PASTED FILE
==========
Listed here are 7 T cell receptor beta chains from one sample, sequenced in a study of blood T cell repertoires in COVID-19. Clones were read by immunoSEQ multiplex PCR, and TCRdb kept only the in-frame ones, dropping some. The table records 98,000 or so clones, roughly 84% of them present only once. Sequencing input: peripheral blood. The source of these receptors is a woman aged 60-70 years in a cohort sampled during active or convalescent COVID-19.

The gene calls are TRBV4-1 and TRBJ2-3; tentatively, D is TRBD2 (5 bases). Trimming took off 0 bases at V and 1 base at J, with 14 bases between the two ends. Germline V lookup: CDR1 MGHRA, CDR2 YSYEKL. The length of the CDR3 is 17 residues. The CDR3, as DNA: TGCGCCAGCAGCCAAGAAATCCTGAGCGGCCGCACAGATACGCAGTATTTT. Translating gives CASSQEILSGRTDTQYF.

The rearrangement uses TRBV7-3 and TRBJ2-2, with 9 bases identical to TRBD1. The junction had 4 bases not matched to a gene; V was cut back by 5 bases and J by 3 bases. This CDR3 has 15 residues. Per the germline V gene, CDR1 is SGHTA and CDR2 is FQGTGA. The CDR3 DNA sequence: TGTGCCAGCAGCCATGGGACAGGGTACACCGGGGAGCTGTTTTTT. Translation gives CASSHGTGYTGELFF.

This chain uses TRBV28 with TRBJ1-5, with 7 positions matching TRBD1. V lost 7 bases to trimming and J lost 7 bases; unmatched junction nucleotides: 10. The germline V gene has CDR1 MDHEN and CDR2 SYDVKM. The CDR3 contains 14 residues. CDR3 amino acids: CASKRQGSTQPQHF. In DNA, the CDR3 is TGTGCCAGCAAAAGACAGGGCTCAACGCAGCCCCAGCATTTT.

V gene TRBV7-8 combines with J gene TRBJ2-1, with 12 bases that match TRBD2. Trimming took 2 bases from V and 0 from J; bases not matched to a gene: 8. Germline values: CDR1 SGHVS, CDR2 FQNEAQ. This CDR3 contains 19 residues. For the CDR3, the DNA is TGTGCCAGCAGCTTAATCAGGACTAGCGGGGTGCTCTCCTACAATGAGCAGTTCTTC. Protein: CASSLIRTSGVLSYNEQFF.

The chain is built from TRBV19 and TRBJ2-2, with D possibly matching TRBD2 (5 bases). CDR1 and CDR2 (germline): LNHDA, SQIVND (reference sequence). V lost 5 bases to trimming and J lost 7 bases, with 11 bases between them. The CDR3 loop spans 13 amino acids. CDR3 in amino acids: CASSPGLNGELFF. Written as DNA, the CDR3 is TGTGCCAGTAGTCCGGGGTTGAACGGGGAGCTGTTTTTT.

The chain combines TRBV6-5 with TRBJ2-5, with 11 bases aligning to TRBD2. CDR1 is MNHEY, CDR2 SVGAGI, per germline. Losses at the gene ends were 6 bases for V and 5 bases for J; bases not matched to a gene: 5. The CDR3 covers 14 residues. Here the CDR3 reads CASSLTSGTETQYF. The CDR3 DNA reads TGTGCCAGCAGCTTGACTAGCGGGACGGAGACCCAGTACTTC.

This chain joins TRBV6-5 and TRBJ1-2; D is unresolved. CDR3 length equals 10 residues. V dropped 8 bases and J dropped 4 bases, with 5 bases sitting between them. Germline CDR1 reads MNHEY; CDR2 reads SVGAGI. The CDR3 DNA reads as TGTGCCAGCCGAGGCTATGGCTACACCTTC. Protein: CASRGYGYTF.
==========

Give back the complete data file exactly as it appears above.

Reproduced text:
Listed here are 7 T cell receptor beta chains from one sample, sequenced in a study of blood T cell repertoires in COVID-19. Clones were read by immunoSEQ multiplex PCR, and TCRdb kept only the in-frame ones, dropping some. The table records 98,000 or so clones, roughly 84% of them present only once. Sequencing input: peripheral blood. The source of these receptors is a woman aged 60-70 years in a cohort sampled during active or convalescent COVID-19.

The gene calls are TRBV4-1 and TRBJ2-3; tentatively, D is TRBD2 (5 bases). Trimming took off 0 bases at V and 1 base at J, with 14 bases between the two ends. Germline V lookup: CDR1 MGHRA, CDR2 YSYEKL. The length of the CDR3 is 17 residues. The CDR3, as DNA: TGCGCCAGCAGCCAAGAAATCCTGAGCGGCCGCACAGATACGCAGTATTTT. Translating gives CASSQEILSGRTDTQYF.

The rearrangement uses TRBV7-3 and TRBJ2-2, with 9 bases identical to TRBD1. The junction had 4 bases not matched to a gene; V was cut back by 5 bases and J by 3 bases. This CDR3 has 15 residues. Per the germline V gene, CDR1 is SGHTA and CDR2 is FQGTGA. The CDR3 DNA sequence: TGTGCCAGCAGCCATGGGACAGGGTACACCGGGGAGCTGTTTTTT. Translation gives CASSHGTGYTGELFF.

This chain uses TRBV28 with TRBJ1-5, with 7 positions matching TRBD1. V lost 7 bases to trimming and J lost 7 bases; unmatched junction nucleotides: 10. The germline V gene has CDR1 MDHEN and CDR2 SYDVKM. The CDR3 contains 14 residues. CDR3 amino acids: CASKRQGSTQPQHF. In DNA, the CDR3 is TGTGCCAGCAAAAGACAGGGCTCAACGCAGCCCCAGCATTTT.

V gene TRBV7-8 combines with J gene TRBJ2-1, with 12 bases that match TRBD2. Trimming took 2 bases from V and 0 from J; bases not matched to a gene: 8. Germline values: CDR1 SGHVS, CDR2 FQNEAQ. This CDR3 contains 19 residues. For the CDR3, the DNA is TGTGCCAGCAGCTTAATCAGGACTAGCGGGGTGCTCTCCTACAATGAGCAGTTCTTC. Protein: CASSLIRTSGVLSYNEQFF.

The chain is built from TRBV19 and TRBJ2-2, with D possibly matching TRBD2 (5 bases). CDR1 and CDR2 (germline): LNHDA, SQIVND (reference sequence). V lost 5 bases to trimming and J lost 7 bases, with 11 bases between them. The CDR3 loop spans 13 amino acids. CDR3 in amino acids: CASSPGLNGELFF. Written as DNA, the CDR3 is TGTGCCAGTAGTCCGGGGTTGAACGGGGAGCTGTTTTTT.

The chain combines TRBV6-5 with TRBJ2-5, with 11 bases aligning to TRBD2. CDR1 is MNHEY, CDR2 SVGAGI, per germline. Losses at the gene ends were 6 bases for V and 5 bases for J; bases not matched to a gene: 5. The CDR3 covers 14 residues. Here the CDR3 reads CASSLTSGTETQYF. The CDR3 DNA reads TGTGCCAGCAGCTTGACTAGCGGGACGGAGACCCAGTACTTC.

This chain joins TRBV6-5 and TRBJ1-2; D is unresolved. CDR3 length equals 10 residues. V dropped 8 bases and J dropped 4 bases, with 5 bases sitting between them. Germline CDR1 reads MNHEY; CDR2 reads SVGAGI. The CDR3 DNA reads as TGTGCCAGCCGAGGCTATGGCTACACCTTC. Protein: CASRGYGYTF.